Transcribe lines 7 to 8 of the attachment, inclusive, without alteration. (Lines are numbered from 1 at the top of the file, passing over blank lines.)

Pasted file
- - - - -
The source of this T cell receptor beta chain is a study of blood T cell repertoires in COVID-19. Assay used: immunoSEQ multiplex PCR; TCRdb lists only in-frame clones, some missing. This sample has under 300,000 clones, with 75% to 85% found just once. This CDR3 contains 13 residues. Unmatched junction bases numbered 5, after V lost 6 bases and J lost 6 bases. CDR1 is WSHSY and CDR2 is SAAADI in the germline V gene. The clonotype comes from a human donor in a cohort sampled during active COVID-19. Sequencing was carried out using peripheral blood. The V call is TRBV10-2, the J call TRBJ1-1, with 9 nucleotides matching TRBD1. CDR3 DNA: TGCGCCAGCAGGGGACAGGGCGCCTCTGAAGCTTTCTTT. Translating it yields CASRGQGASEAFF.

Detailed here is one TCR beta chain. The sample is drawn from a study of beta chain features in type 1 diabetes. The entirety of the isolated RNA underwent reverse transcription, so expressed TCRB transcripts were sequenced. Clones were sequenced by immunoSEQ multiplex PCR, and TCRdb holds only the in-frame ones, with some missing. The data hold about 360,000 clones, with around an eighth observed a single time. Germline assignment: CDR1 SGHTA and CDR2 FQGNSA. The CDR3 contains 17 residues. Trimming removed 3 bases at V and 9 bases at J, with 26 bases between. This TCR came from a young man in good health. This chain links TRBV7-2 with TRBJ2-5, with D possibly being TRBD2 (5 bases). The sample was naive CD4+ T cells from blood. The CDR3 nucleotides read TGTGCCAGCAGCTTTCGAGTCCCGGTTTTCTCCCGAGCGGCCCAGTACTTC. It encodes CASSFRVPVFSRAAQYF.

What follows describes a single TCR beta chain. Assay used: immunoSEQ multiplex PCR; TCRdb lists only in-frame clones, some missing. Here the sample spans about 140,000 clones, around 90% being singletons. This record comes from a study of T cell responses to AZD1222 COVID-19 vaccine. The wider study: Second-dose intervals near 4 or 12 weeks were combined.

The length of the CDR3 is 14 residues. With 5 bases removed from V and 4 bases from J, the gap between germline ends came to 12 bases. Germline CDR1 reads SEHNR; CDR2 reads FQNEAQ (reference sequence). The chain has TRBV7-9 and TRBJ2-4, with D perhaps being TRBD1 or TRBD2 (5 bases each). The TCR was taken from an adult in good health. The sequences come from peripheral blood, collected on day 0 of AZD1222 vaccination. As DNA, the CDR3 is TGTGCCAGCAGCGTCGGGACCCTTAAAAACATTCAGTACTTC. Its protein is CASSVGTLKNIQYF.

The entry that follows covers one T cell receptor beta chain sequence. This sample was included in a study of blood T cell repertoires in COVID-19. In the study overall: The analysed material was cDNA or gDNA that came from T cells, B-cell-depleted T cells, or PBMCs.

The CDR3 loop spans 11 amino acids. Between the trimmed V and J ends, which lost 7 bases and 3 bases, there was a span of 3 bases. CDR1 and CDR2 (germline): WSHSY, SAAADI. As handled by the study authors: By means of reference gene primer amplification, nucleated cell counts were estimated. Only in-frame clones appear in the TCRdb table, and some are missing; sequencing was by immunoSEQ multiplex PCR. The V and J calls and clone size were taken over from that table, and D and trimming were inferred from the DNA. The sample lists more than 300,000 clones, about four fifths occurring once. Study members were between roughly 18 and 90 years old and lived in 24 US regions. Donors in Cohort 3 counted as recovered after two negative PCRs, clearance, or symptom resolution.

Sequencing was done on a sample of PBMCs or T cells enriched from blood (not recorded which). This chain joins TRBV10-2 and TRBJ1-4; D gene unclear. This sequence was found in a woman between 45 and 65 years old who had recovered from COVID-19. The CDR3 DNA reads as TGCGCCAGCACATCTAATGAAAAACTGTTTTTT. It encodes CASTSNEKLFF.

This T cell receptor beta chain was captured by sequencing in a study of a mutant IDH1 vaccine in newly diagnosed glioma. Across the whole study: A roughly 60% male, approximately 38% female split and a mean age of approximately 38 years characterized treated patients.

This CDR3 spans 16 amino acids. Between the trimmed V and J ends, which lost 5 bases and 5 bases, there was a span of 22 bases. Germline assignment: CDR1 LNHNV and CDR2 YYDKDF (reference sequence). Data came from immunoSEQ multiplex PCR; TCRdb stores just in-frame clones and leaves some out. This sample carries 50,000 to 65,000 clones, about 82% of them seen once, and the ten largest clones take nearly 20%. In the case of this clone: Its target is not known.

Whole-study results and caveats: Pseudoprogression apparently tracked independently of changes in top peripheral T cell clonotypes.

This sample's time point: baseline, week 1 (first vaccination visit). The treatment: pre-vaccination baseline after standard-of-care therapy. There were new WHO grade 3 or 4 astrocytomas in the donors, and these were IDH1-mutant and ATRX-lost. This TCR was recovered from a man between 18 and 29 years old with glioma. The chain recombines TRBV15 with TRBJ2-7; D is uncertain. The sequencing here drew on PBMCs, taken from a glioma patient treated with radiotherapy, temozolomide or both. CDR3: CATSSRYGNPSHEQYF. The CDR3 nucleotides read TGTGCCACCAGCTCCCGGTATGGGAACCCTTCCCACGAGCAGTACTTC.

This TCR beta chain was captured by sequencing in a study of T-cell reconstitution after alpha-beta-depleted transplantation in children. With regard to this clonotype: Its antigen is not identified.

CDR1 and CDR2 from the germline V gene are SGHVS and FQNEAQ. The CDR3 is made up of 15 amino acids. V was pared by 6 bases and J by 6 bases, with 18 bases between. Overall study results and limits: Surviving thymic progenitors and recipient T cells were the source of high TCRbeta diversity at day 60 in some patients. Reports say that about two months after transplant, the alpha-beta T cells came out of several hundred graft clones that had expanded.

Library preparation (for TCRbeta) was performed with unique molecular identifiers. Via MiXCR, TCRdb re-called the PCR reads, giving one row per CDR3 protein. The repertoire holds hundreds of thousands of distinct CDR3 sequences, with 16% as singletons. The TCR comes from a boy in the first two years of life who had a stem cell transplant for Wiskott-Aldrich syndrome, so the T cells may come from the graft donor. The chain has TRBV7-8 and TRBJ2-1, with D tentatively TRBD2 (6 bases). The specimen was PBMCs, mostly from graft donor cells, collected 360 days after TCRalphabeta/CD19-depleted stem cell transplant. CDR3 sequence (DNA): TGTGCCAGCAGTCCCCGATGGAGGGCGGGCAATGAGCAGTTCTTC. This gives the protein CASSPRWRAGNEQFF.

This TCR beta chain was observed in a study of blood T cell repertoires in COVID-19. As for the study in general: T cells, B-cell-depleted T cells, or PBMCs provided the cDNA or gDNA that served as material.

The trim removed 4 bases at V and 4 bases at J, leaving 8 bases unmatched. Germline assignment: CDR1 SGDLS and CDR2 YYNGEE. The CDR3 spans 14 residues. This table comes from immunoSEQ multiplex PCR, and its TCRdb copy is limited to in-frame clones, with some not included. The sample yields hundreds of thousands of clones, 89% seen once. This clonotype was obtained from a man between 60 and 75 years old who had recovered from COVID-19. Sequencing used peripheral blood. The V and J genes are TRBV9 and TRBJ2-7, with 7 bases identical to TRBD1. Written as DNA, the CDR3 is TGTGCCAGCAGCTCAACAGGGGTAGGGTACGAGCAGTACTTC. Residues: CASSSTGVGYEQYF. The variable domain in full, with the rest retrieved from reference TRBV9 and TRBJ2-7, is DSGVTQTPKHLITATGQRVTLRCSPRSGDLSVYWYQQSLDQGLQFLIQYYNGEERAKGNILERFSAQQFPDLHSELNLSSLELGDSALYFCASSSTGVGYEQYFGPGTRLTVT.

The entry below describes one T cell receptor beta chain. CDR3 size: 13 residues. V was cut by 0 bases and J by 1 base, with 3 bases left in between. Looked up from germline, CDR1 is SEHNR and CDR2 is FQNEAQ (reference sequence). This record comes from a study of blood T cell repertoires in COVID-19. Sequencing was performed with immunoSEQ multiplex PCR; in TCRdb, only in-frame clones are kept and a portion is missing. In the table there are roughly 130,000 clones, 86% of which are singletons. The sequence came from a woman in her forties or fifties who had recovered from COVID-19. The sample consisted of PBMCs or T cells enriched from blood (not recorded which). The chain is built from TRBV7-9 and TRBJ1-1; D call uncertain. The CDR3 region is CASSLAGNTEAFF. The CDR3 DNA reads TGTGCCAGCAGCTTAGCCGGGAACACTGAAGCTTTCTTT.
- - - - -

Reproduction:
Sequencing was done on a sample of PBMCs or T cells enriched from blood (not recorded which). This chain joins TRBV10-2 and TRBJ1-4; D gene unclear. This sequence was found in a woman between 45 and 65 years old who had recovered from COVID-19. The CDR3 DNA reads as TGCGCCAGCACATCTAATGAAAAACTGTTTTTT. It encodes CASTSNEKLFF.

This T cell receptor beta chain was captured by sequencing in a study of a mutant IDH1 vaccine in newly diagnosed glioma. Across the whole study: A roughly 60% male, approximately 38% female split and a mean age of approximately 38 years characterized treated patients.